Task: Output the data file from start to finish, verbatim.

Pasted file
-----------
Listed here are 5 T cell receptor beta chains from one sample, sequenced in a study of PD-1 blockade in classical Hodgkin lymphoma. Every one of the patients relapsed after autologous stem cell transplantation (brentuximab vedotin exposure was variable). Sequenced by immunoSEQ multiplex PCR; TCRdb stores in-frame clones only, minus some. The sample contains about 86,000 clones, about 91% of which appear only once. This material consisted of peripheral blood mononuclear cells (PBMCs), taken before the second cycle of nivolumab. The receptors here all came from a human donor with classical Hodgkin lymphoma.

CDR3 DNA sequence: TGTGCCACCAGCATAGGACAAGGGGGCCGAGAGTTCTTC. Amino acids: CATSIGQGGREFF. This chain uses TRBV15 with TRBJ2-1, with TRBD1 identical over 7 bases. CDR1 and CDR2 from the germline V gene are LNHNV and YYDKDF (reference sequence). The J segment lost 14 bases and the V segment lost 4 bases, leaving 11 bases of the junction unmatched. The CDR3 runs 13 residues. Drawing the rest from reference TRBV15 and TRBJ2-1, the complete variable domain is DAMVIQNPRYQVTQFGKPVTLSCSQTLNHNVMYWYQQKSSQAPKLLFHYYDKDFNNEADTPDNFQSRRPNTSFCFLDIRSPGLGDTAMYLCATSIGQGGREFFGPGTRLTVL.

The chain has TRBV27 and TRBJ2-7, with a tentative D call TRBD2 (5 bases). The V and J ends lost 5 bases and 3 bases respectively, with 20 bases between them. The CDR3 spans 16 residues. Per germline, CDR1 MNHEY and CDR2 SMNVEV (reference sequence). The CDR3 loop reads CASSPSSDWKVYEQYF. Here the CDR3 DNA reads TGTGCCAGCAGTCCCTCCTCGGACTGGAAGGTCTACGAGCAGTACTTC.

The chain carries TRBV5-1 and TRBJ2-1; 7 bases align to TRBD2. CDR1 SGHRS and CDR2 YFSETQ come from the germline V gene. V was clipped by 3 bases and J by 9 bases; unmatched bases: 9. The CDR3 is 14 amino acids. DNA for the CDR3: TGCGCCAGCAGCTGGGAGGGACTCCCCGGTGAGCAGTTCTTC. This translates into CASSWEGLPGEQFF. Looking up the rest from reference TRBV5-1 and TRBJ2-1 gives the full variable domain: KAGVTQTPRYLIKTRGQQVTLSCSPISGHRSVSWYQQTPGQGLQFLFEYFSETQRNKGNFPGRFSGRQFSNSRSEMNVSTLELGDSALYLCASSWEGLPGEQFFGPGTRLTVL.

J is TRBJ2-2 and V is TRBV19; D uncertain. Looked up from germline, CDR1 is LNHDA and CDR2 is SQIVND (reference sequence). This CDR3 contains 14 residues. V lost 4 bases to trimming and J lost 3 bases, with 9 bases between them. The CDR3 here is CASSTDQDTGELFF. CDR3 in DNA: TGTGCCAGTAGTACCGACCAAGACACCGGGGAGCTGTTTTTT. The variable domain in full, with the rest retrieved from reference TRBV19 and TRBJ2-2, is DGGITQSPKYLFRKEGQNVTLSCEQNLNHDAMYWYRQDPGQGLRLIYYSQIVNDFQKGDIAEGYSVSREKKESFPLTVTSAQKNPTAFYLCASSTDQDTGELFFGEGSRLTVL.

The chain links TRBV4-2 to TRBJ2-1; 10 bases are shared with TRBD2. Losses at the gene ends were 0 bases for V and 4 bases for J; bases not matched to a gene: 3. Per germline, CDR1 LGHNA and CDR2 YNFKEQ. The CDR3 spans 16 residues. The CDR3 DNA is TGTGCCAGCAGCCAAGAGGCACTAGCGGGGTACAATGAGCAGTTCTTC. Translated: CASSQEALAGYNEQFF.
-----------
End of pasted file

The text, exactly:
Listed here are 5 T cell receptor beta chains from one sample, sequenced in a study of PD-1 blockade in classical Hodgkin lymphoma. Every one of the patients relapsed after autologous stem cell transplantation (brentuximab vedotin exposure was variable). Sequenced by immunoSEQ multiplex PCR; TCRdb stores in-frame clones only, minus some. The sample contains about 86,000 clones, about 91% of which appear only once. This material consisted of peripheral blood mononuclear cells (PBMCs), taken before the second cycle of nivolumab. The receptors here all came from a human donor with classical Hodgkin lymphoma.

CDR3 DNA sequence: TGTGCCACCAGCATAGGACAAGGGGGCCGAGAGTTCTTC. Amino acids: CATSIGQGGREFF. This chain uses TRBV15 with TRBJ2-1, with TRBD1 identical over 7 bases. CDR1 and CDR2 from the germline V gene are LNHNV and YYDKDF (reference sequence). The J segment lost 14 bases and the V segment lost 4 bases, leaving 11 bases of the junction unmatched. The CDR3 runs 13 residues. Drawing the rest from reference TRBV15 and TRBJ2-1, the complete variable domain is DAMVIQNPRYQVTQFGKPVTLSCSQTLNHNVMYWYQQKSSQAPKLLFHYYDKDFNNEADTPDNFQSRRPNTSFCFLDIRSPGLGDTAMYLCATSIGQGGREFFGPGTRLTVL.

The chain has TRBV27 and TRBJ2-7, with a tentative D call TRBD2 (5 bases). The V and J ends lost 5 bases and 3 bases respectively, with 20 bases between them. The CDR3 spans 16 residues. Per germline, CDR1 MNHEY and CDR2 SMNVEV (reference sequence). The CDR3 loop reads CASSPSSDWKVYEQYF. Here the CDR3 DNA reads TGTGCCAGCAGTCCCTCCTCGGACTGGAAGGTCTACGAGCAGTACTTC.

The chain carries TRBV5-1 and TRBJ2-1; 7 bases align to TRBD2. CDR1 SGHRS and CDR2 YFSETQ come from the germline V gene. V was clipped by 3 bases and J by 9 bases; unmatched bases: 9. The CDR3 is 14 amino acids. DNA for the CDR3: TGCGCCAGCAGCTGGGAGGGACTCCCCGGTGAGCAGTTCTTC. This translates into CASSWEGLPGEQFF. Looking up the rest from reference TRBV5-1 and TRBJ2-1 gives the full variable domain: KAGVTQTPRYLIKTRGQQVTLSCSPISGHRSVSWYQQTPGQGLQFLFEYFSETQRNKGNFPGRFSGRQFSNSRSEMNVSTLELGDSALYLCASSWEGLPGEQFFGPGTRLTVL.

J is TRBJ2-2 and V is TRBV19; D uncertain. Looked up from germline, CDR1 is LNHDA and CDR2 is SQIVND (reference sequence). This CDR3 contains 14 residues. V lost 4 bases to trimming and J lost 3 bases, with 9 bases between them. The CDR3 here is CASSTDQDTGELFF. CDR3 in DNA: TGTGCCAGTAGTACCGACCAAGACACCGGGGAGCTGTTTTTT. The variable domain in full, with the rest retrieved from reference TRBV19 and TRBJ2-2, is DGGITQSPKYLFRKEGQNVTLSCEQNLNHDAMYWYRQDPGQGLRLIYYSQIVNDFQKGDIAEGYSVSREKKESFPLTVTSAQKNPTAFYLCASSTDQDTGELFFGEGSRLTVL.

The chain links TRBV4-2 to TRBJ2-1; 10 bases are shared with TRBD2. Losses at the gene ends were 0 bases for V and 4 bases for J; bases not matched to a gene: 3. Per germline, CDR1 LGHNA and CDR2 YNFKEQ. The CDR3 spans 16 residues. The CDR3 DNA is TGTGCCAGCAGCCAAGAGGCACTAGCGGGGTACAATGAGCAGTTCTTC. Translated: CASSQEALAGYNEQFF.